We are bargain hunters, all of us. We make bargains with God, with reality or the cosmos or karma or whatever. We are convinced someone or something out there is keeping score, and that our lives are like a bet we are daily making that the things we do are somehow a reliable indicator of the things we will get.
We do this in countless ways. I’ll cut back on the sugar, I’ll eat leafy things that taste gross, I won’t smoke or shoot things into my veins, I won’t drink (much), I’ll bundle all of this healthy goodness up with a bit of exercise, and in return I will be spared the antiseptic barrenness of hospital rooms and terrible food and visiting hours and long hours with falling-apart people.
I’ll go to church and pray and give my money to worthy causes, and in return God will see fit to bless my efforts, or at least spare me some of the awfulness that I see all around me.
I’ll give myself to my kids and do my best to love them with everything I have, and in return they’ll become well-groomed upstanding citizens with good jobs and decent morals. Or, at the very least, they won’t hurt me with the choices they make.
I’ll honour my marriage vows and try to be a faithful spouse, and in return I will receive a long and happy life with someone who more or less resembles the person that I started the journey with. Or, at the every least, I’ll have a life of comfortable, predictable companionship.
I’ll work hard to cultivate the gifts that I’ve been given, and in return I will receive meaningful, well-remunerated employment that fulfills me and provides me with material security.
I’ll generally be a decent human being because what goes around comes around. Goodness is the coin I will put into the slot of the vending machine, and for all of my pragmatic virtue I shall receive goodness in return.
Except we don’t always or even often get the bargains we seek.
Healthy lives oozing wholesome vitality meet tragic ends just as frequently as lives given over to mindless sloth and grinding decay.
Lives of upright religious piety crash on the shores of inexplicable tragedy, and lives of cynicism and contempt for the holy march cheerily on.
The kid who came from the good home descends into the abyss of addiction and crime, while the one whose parents barely gave her a second thought winds up a super-achiever.
Two people who ventured out into marriages with the best of intentions and all kinds of commitment and desire, drift, inevitably, apart.
Jobs lack fulfillment, gifts go un- or under-fulfilled, and we settle in to lives of dreary monotony.
All the goodness in the world doesn’t always result in much of anything good. And yet, despite all the evidence to the contrary, despite all the evidence in our own biographical orbits, we persist in our stubborn insistence that good inputs ought consistently to lead to good outcomes.
I read an article called “How to Live a Lie” in the New York Times this morning. It talked about how life is about tricking ourselves into thinking that things like morality, freedom, God are real—that even though we know these things have no objective reality, we need them to be true. We need these things that the writer called “fictionalist accounts” of reality to keep going, to keep upright, to keep sane.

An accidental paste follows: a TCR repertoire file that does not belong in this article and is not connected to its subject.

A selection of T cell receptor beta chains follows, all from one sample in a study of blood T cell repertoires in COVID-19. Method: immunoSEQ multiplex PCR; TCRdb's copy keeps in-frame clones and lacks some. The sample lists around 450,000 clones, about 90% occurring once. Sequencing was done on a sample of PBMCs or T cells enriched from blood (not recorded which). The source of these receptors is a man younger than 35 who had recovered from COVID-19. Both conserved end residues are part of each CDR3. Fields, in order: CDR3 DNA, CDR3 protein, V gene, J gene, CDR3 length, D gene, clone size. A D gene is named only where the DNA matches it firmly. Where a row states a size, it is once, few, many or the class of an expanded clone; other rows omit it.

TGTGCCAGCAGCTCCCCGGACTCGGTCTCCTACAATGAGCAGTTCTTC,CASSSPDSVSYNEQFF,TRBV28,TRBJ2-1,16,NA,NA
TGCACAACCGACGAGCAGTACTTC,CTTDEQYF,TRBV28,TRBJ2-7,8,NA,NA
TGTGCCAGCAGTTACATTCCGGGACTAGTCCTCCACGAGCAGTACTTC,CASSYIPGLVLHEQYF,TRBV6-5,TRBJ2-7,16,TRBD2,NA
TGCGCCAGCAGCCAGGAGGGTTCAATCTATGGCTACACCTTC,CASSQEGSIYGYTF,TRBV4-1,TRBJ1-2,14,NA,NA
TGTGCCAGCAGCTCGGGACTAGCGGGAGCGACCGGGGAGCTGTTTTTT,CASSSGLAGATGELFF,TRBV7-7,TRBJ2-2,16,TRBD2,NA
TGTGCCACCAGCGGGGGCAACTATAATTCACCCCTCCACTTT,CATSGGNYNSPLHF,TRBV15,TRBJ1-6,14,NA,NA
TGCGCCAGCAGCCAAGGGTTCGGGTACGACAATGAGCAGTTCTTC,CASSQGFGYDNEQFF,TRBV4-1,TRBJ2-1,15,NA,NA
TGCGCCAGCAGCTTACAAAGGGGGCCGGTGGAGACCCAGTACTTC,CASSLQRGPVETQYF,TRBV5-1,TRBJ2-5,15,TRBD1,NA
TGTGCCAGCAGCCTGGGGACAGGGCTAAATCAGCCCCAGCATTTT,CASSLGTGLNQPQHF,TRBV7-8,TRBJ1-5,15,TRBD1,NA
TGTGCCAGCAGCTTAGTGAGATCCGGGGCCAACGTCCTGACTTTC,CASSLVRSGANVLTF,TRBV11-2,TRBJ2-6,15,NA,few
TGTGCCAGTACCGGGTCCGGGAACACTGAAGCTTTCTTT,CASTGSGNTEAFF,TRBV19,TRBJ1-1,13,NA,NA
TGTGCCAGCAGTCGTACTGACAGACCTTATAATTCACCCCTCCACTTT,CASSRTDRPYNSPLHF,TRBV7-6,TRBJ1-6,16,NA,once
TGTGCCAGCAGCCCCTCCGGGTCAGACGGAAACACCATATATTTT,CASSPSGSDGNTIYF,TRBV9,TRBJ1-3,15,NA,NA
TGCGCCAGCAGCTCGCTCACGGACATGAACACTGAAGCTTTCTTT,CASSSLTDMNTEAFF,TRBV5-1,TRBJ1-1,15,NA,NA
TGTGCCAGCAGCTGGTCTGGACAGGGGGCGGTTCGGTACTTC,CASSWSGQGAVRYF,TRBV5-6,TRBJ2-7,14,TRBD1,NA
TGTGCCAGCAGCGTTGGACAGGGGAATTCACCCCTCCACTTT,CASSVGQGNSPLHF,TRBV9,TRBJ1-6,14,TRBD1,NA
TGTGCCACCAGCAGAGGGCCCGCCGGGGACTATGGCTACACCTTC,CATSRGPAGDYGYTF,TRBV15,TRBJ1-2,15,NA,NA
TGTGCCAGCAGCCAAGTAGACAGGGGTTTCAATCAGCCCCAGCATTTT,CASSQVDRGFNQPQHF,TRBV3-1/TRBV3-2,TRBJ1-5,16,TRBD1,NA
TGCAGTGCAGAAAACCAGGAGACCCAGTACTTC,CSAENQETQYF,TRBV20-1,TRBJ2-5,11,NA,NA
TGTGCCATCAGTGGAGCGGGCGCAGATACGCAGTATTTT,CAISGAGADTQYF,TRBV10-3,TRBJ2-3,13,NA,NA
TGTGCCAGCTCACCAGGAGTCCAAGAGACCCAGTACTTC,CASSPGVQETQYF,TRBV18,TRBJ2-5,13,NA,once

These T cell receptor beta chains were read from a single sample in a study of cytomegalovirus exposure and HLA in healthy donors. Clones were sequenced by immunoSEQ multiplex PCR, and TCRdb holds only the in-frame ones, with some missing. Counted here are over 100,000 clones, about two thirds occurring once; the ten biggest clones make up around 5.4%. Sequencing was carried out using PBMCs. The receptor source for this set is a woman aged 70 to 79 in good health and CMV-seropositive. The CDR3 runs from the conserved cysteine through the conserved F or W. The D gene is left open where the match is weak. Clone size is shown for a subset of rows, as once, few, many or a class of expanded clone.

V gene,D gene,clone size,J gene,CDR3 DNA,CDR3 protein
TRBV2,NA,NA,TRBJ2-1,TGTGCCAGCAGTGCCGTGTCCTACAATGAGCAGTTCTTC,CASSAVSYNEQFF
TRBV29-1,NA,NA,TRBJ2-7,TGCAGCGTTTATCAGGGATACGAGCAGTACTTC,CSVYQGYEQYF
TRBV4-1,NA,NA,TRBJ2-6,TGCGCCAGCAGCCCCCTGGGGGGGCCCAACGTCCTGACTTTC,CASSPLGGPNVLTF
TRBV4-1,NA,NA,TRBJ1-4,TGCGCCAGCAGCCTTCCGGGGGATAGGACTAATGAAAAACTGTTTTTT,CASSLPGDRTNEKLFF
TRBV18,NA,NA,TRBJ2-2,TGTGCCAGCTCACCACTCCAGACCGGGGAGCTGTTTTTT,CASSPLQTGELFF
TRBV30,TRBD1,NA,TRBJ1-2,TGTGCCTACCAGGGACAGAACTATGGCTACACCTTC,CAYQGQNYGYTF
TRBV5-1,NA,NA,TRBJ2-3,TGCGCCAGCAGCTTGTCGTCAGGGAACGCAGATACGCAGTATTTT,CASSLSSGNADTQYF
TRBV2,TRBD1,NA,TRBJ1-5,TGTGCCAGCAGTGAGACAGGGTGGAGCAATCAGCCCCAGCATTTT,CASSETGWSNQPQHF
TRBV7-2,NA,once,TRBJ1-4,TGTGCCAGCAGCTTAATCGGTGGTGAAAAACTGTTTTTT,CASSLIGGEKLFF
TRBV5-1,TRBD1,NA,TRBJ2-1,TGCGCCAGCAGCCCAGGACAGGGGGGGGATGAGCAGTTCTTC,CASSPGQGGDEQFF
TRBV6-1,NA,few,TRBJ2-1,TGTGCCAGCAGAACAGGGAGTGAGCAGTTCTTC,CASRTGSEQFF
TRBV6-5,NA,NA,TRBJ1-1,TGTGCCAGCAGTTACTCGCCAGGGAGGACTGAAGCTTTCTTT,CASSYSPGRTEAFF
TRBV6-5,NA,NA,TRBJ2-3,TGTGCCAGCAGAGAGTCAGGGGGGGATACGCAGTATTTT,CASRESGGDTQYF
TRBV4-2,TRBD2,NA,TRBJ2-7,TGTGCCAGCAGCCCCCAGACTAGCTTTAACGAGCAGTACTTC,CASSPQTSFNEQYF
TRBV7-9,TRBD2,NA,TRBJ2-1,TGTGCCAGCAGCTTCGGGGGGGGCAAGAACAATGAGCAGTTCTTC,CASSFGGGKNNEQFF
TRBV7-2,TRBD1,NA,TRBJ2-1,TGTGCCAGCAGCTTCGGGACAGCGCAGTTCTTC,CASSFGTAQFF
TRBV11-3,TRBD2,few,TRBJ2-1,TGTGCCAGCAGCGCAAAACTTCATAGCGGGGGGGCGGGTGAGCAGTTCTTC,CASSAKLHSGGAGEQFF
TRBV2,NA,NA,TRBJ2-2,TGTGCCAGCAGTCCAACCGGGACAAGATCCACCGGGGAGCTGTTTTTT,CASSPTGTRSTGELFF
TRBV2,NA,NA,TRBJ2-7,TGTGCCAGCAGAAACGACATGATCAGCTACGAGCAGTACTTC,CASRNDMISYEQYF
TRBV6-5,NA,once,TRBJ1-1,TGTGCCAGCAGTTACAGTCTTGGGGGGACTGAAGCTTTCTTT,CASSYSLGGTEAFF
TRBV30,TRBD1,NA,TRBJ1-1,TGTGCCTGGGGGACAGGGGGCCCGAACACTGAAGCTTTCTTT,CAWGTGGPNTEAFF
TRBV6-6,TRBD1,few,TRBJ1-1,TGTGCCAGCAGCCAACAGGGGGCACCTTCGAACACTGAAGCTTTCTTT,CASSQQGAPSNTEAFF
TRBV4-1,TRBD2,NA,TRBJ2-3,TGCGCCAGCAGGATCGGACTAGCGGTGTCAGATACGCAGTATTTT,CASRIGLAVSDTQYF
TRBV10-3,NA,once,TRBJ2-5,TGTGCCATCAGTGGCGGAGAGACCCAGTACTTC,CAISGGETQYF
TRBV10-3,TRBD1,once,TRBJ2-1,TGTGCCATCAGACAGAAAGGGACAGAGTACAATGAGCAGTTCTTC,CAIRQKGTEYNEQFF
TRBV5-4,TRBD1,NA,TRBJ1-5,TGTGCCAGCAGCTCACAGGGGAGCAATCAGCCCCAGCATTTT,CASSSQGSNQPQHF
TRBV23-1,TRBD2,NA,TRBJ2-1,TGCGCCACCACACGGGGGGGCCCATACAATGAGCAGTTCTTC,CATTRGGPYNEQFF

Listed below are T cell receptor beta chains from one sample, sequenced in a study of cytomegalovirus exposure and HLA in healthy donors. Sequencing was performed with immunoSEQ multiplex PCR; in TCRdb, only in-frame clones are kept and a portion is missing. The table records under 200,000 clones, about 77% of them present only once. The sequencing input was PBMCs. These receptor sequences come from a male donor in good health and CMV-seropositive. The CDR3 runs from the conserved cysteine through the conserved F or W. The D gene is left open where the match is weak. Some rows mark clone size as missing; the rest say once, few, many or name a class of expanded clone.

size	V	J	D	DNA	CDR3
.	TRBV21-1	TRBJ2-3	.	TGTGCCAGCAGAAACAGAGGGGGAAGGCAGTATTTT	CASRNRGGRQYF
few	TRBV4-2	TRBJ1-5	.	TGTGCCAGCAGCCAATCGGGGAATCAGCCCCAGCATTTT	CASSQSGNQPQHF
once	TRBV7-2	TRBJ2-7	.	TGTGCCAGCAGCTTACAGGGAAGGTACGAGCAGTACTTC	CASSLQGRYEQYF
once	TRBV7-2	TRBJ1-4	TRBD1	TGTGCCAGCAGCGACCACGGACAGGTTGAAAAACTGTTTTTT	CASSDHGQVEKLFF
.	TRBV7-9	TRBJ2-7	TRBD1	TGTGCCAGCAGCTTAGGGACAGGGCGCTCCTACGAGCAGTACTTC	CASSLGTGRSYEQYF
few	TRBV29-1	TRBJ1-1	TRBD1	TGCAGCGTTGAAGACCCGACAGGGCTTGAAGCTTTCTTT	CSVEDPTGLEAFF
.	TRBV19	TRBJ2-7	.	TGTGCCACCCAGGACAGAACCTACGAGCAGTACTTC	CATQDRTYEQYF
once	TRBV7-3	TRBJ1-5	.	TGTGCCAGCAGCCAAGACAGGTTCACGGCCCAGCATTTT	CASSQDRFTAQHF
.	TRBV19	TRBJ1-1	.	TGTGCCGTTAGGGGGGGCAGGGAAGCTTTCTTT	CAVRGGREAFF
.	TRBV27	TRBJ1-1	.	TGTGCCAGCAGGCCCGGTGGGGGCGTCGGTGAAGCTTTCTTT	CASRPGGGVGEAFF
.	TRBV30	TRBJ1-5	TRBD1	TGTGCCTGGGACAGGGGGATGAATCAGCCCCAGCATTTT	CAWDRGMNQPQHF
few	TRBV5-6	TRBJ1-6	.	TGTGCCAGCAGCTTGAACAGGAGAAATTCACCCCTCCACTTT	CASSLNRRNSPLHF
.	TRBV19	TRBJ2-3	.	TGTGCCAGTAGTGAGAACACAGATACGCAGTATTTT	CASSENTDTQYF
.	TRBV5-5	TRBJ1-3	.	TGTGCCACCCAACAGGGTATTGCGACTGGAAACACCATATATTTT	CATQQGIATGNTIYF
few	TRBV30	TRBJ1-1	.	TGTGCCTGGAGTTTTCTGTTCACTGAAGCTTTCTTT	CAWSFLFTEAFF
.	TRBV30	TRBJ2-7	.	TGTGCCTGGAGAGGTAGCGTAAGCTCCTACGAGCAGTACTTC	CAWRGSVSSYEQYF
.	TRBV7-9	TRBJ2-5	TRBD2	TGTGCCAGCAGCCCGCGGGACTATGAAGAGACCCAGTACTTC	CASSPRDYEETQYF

How interesting, I thought, that the things that matter most to us in life are the very things that we must trick ourselves into believing are true.
And how interesting that, once convinced of the merits of these “fictions,” lives that are given over to their reality so inconsistently end up the way we think they ought to.
Jesus gives us mixed messages about the whys and the whens and the what-fors of our goodness. “Don’t do your good deeds to be seen,” he says. Which I take to mean something like, If your goodness is always dragging along a healthy dose of self-interest behind it, then it’s not really very good at all. But he also says, “Your father who is in heaven will see your good deeds and reward you.” Which sorta, kinda makes it sound like good inputs lead to good outcomes. So these mixed messages aren’t very helpful, on the whole. Which is it, Jesus? Is all the goodness in the world supposed to be this thing that is detached from our selfish selves or the kind of thing we’re betting eternity on?
Jesus is frustrating sometimes. So many mixed messages. And yet, so often these mixed messages seem to do an end around and lead back to love. Love, love, love. God is love, love is divine, love God, love your neighbour, this is how they will know that you are mine if you love, the greatest of these is love, greater love has no one than this: to lay down one’s life…
Jesus is always going on about love.
Maybe at least part of the reason that so many Jesus-y roads end up at love is simply because love is not the sort of thing you bargain with. Love, if it is genuine, is not something you can give while holding back and waiting to see what happens. Love is wild and it is wholehearted. It is no insurance policy against pain, no guarantee of happy outcomes. Sometimes, love opens you up to a world of hurt. It can leave you vulnerable, raw and bleeding. It can wring you out and make you sick with longing. No, love is not the sort of thing that is carefully measured out in proportion to its just rewards. That’s not how things work.
A life given over to love might be a truly terrible bet. It might lead to being taken advantage of and stomped on, used up abused, and spit out on the side of the road. Or, it might be the truest fiction we could ever live ourselves into. Truer than all the goodness we could ever imagine bargaining with, truer than all the goodness in the world.